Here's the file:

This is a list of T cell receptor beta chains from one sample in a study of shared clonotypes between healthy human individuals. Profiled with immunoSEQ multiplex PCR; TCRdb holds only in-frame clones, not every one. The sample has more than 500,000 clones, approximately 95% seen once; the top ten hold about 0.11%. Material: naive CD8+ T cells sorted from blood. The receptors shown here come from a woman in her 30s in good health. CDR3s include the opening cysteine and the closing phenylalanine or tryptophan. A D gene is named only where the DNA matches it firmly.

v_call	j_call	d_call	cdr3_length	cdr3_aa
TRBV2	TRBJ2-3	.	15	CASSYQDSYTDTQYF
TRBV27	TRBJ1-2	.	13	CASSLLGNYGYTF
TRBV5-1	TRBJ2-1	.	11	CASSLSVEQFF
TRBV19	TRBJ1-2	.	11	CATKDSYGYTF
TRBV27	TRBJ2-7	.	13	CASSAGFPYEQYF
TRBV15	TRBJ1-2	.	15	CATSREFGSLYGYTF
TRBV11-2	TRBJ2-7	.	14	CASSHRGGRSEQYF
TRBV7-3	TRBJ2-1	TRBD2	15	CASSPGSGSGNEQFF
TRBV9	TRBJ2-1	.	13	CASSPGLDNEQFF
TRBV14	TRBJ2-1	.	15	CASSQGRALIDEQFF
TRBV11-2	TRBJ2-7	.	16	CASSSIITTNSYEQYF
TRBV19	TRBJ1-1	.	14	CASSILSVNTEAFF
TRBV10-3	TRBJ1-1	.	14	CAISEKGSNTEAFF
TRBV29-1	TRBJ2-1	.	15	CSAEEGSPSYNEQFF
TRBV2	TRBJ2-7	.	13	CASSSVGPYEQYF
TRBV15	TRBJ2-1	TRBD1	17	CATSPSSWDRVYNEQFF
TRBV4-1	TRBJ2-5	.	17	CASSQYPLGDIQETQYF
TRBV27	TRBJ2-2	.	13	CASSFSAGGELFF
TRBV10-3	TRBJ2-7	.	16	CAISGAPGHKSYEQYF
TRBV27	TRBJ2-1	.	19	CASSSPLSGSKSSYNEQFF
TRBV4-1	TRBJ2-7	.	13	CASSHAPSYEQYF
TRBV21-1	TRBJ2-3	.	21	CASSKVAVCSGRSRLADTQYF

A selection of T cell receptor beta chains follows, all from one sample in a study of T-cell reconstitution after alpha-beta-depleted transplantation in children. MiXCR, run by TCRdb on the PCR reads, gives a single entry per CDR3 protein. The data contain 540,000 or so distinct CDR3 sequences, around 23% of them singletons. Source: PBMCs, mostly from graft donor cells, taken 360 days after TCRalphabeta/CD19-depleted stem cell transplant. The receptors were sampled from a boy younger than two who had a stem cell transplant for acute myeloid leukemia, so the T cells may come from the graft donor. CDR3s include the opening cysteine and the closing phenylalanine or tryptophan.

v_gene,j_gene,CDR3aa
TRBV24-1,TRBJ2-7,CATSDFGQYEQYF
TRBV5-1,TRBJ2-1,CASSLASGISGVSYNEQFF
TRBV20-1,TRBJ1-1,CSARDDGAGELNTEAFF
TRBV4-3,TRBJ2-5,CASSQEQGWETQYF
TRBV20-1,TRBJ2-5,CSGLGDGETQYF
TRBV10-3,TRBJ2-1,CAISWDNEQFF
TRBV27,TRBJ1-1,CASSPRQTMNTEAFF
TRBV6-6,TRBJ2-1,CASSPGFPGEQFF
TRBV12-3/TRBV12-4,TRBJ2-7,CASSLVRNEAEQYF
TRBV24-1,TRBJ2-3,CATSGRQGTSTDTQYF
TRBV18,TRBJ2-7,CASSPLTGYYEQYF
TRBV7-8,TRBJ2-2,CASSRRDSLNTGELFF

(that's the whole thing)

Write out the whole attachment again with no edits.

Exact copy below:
This is a list of T cell receptor beta chains from one sample in a study of shared clonotypes between healthy human individuals. Profiled with immunoSEQ multiplex PCR; TCRdb holds only in-frame clones, not every one. The sample has more than 500,000 clones, approximately 95% seen once; the top ten hold about 0.11%. Material: naive CD8+ T cells sorted from blood. The receptors shown here come from a woman in her 30s in good health. CDR3s include the opening cysteine and the closing phenylalanine or tryptophan. A D gene is named only where the DNA matches it firmly.

v_call	j_call	d_call	cdr3_length	cdr3_aa
TRBV2	TRBJ2-3	.	15	CASSYQDSYTDTQYF
TRBV27	TRBJ1-2	.	13	CASSLLGNYGYTF
TRBV5-1	TRBJ2-1	.	11	CASSLSVEQFF
TRBV19	TRBJ1-2	.	11	CATKDSYGYTF
TRBV27	TRBJ2-7	.	13	CASSAGFPYEQYF
TRBV15	TRBJ1-2	.	15	CATSREFGSLYGYTF
TRBV11-2	TRBJ2-7	.	14	CASSHRGGRSEQYF
TRBV7-3	TRBJ2-1	TRBD2	15	CASSPGSGSGNEQFF
TRBV9	TRBJ2-1	.	13	CASSPGLDNEQFF
TRBV14	TRBJ2-1	.	15	CASSQGRALIDEQFF
TRBV11-2	TRBJ2-7	.	16	CASSSIITTNSYEQYF
TRBV19	TRBJ1-1	.	14	CASSILSVNTEAFF
TRBV10-3	TRBJ1-1	.	14	CAISEKGSNTEAFF
TRBV29-1	TRBJ2-1	.	15	CSAEEGSPSYNEQFF
TRBV2	TRBJ2-7	.	13	CASSSVGPYEQYF
TRBV15	TRBJ2-1	TRBD1	17	CATSPSSWDRVYNEQFF
TRBV4-1	TRBJ2-5	.	17	CASSQYPLGDIQETQYF
TRBV27	TRBJ2-2	.	13	CASSFSAGGELFF
TRBV10-3	TRBJ2-7	.	16	CAISGAPGHKSYEQYF
TRBV27	TRBJ2-1	.	19	CASSSPLSGSKSSYNEQFF
TRBV4-1	TRBJ2-7	.	13	CASSHAPSYEQYF
TRBV21-1	TRBJ2-3	.	21	CASSKVAVCSGRSRLADTQYF

A selection of T cell receptor beta chains follows, all from one sample in a study of T-cell reconstitution after alpha-beta-depleted transplantation in children. MiXCR, run by TCRdb on the PCR reads, gives a single entry per CDR3 protein. The data contain 540,000 or so distinct CDR3 sequences, around 23% of them singletons. Source: PBMCs, mostly from graft donor cells, taken 360 days after TCRalphabeta/CD19-depleted stem cell transplant. The receptors were sampled from a boy younger than two who had a stem cell transplant for acute myeloid leukemia, so the T cells may come from the graft donor. CDR3s include the opening cysteine and the closing phenylalanine or tryptophan.

v_gene,j_gene,CDR3aa
TRBV24-1,TRBJ2-7,CATSDFGQYEQYF
TRBV5-1,TRBJ2-1,CASSLASGISGVSYNEQFF
TRBV20-1,TRBJ1-1,CSARDDGAGELNTEAFF
TRBV4-3,TRBJ2-5,CASSQEQGWETQYF
TRBV20-1,TRBJ2-5,CSGLGDGETQYF
TRBV10-3,TRBJ2-1,CAISWDNEQFF
TRBV27,TRBJ1-1,CASSPRQTMNTEAFF
TRBV6-6,TRBJ2-1,CASSPGFPGEQFF
TRBV12-3/TRBV12-4,TRBJ2-7,CASSLVRNEAEQYF
TRBV24-1,TRBJ2-3,CATSGRQGTSTDTQYF
TRBV18,TRBJ2-7,CASSPLTGYYEQYF
TRBV7-8,TRBJ2-2,CASSRRDSLNTGELFF